As a sociologist, he co-founded Mass-Observation with Tom Harrisson in 1937, an endeavour which would occupy more of his time than literature. The Charles Madge Archive illuminates Madge's aptitude as a poet more fully than it reveals his distinction as a sociologist. A 276-page typescript draft autobiography which traces the progress of his sociological career and covers Mass-Observation in detail. This work draws heavily on extracts from letters and diaries found elsewhere in the Archive.
Charles was educated at Winchester College and Magdalene College, Cambridge (which he left without a degree). He was a literary figure from his early twenties, becoming a friend of David Gascoyne; like Gascoyne he was generally classed as a surrealist poet. He worked for a spell as a reporter for the Daily Mirror. By the end of the 1930s, he was more involved in Mass-Observation surveys and reports, socialist realism (in theory) and Communism.
The two Madges were active in Cambridge University Socialist Society. Cyril Bibby comments with reference to them as well as Maurice Dobb, the Cumming-Bruce twins, Margot Heinemann and "the beautiful Eileen Wynne" that "it was noticeable how many of these extreme left-wingers came from privileged upper-class homes" (Reminiscences of a Happy Life, p. 171)
Life as a poet
Madge's development as a poet is amply revealed in his notebooks and in numerous files of verse dating from as early as 1920, when he had yet to reach double-figures. His Cambridge student days afforded the opportunity to establish connections with leading left-wing poets of the 1930s, although he left Magdalene College without a degree. Students of twentieth-century literature will find among his papers lively anecdotal information about key figures of the day, including W. H. Auden, Christopher Isherwood and T. S. Eliot. Eliot was Madge's editor at Faber (the company published his poetry as The Disappearing Castle (1937) and The Father Found (1940)) and published some of his work in The Criterion; he even pulled strings to help Madge secure a 'real' job as a Daily Mirror reporter in 1935 (dispiriting work as it turned out, but good grounding for his burgeoning interest in sociology and the experience of 'the masses'). Nine of his poems appeared in The Faber Book of Modern Verse (1936) and W. B. Yeats made further selections for The Oxford Book of Modern English Verse (1938) in which Madge appeared alongside Auden, Stephen Spender, Louis MacNeice and C. Day Lewis. Faber published two volumes of his poetry: The Disappearing Castle (1937) and The Father Found (1940). By the early 1940s, sociological work had become all-consuming, and it was not until retirement that Madge found renewed opportunity to write. His collected verse was eventually published as Of Love, Time and Places (Anvil, 1994).
Critical reaction to Madge's poetry is well documented throughout the Archive and ranges from informal correspondence (early praise from Rudyard Kipling and John Masefield) to transcriptions of ambivalent, yet often prescient, reviews in the press. The autobiography contains his own analysis of his poems and comments on their inspiration. Many autograph notebooks record the creative process. Among his non-sociological prose works are early short stories, an essay "Notes on the Technique of Poetry" (from the 1930s), and schoolboy essays on Blake and Milton. Published works present include Myth, Metaphor and the World Picture, a study of metaphor in literature, contrasted with its use in religious symbolism.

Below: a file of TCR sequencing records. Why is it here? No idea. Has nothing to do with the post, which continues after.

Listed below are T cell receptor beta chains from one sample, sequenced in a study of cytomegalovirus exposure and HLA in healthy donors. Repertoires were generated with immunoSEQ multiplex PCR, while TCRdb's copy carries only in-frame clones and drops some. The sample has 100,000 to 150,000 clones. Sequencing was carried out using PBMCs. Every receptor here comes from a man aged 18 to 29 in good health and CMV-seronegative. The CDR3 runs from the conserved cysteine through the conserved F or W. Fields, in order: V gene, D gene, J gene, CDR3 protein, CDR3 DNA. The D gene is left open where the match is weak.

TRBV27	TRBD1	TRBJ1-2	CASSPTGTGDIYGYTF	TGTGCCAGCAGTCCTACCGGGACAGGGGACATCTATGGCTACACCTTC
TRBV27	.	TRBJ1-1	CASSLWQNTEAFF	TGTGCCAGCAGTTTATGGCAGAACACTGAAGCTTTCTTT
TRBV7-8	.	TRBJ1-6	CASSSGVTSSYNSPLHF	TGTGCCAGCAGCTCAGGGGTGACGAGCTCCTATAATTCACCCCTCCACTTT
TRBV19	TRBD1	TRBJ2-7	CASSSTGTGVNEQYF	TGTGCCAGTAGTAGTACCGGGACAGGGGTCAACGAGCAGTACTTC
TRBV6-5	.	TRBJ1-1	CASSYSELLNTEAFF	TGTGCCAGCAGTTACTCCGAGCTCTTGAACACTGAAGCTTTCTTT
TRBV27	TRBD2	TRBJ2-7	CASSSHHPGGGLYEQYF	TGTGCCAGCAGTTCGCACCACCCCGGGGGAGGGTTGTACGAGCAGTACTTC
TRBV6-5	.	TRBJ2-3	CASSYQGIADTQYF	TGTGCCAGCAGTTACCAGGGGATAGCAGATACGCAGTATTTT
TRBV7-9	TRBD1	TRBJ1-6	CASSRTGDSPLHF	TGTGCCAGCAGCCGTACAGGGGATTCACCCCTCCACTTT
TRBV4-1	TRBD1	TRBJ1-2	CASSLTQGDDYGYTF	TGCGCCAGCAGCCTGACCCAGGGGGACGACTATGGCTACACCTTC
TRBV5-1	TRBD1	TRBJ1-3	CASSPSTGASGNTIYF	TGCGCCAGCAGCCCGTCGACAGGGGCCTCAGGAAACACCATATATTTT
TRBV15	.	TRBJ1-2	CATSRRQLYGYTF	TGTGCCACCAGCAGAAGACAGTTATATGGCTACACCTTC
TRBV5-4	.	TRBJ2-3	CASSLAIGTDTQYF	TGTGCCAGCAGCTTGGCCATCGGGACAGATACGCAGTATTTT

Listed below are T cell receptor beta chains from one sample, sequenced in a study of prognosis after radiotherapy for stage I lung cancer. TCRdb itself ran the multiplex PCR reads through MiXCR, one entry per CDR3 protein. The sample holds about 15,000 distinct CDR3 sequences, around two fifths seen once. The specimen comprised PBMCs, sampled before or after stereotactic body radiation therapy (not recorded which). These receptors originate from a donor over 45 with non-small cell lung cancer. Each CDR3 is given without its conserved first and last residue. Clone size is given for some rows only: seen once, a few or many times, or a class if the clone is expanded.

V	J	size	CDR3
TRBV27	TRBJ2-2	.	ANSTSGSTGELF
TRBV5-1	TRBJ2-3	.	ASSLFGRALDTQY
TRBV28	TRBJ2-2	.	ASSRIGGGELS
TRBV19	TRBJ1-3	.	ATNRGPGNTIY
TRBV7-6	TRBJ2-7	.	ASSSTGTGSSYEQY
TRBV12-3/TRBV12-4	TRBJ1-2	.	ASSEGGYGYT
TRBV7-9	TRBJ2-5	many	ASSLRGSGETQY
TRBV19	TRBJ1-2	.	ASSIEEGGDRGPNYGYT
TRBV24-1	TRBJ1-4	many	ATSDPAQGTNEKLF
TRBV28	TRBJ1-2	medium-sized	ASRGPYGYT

Life as a sociologist
The poet Madge's early, vigorous output diminished after 1940 as the sociologist in him won out. A chance encounter with Tom Harrisson through the pages of the New Statesman in 1937 led to the pair's establishment of Mass-Observation, a unique social experiment to record the thoughts of 'ordinary' people on contemporary subjects. The wide-ranging and demanding work of this radical survey organisation triggered further studies conducted for other bodies, including the National Council for Social and Economic Research (1940–42) and Political & Economic Planning (1943). Madge became a director of Pilot Press in 1944 and published a quarterly magazine, Pilot Papers, with sociological essays by non-academics, copies of which are included in the Archive.
From 1947 Madge was Social Development Officer for Stevenage New Town, until in 1950 he took the first chair of sociology at the University of Birmingham. This he held until retirement in 1970, despite his lack of academic training and personal doubts about the validity of the discipline as it then stood. In the first decade of his tenure he worked for the United Nations' agencies in Asia and Africa. His documents of the time, and later recollections of the academic life contained within his papers, illuminate the volatility of the 1960s, including the student unrest of 1968.
His archived correspondence with Kathleen and Inez is particularly revealing. Often tortuous relationships within a close-knit circle of peers are recorded with candour. Madge's letters to Inez also record his work with Mass-Observation and the Communist Party in some detail. Inez died in 1976.
From his marriage to Raine he had two children: Anna Madge (born 1934) and James Wolf Madge (1936–2006). James married Jennifer Shirley Alliston, daughter of architect Jane Drew with her first husband James Thomas Alliston.
In 1979 he married Evelyn Brown, who died in 1984.
- Grids, perspectival space, and rules of deduction: Of Love, Time, and Places; Selected Poems (1994) Anvil.
- Charles Madge & Humphrey Jennings, eds. May the Twelfth, Mass-Observation Day-Surveys 1937, by over two hundred observers, London, Faber & Faber, 1937. ISBN 0-571-14872-7
- New General Catalog of Old Books and Authors
- Poems of Today, third series (1938), p. xxvii.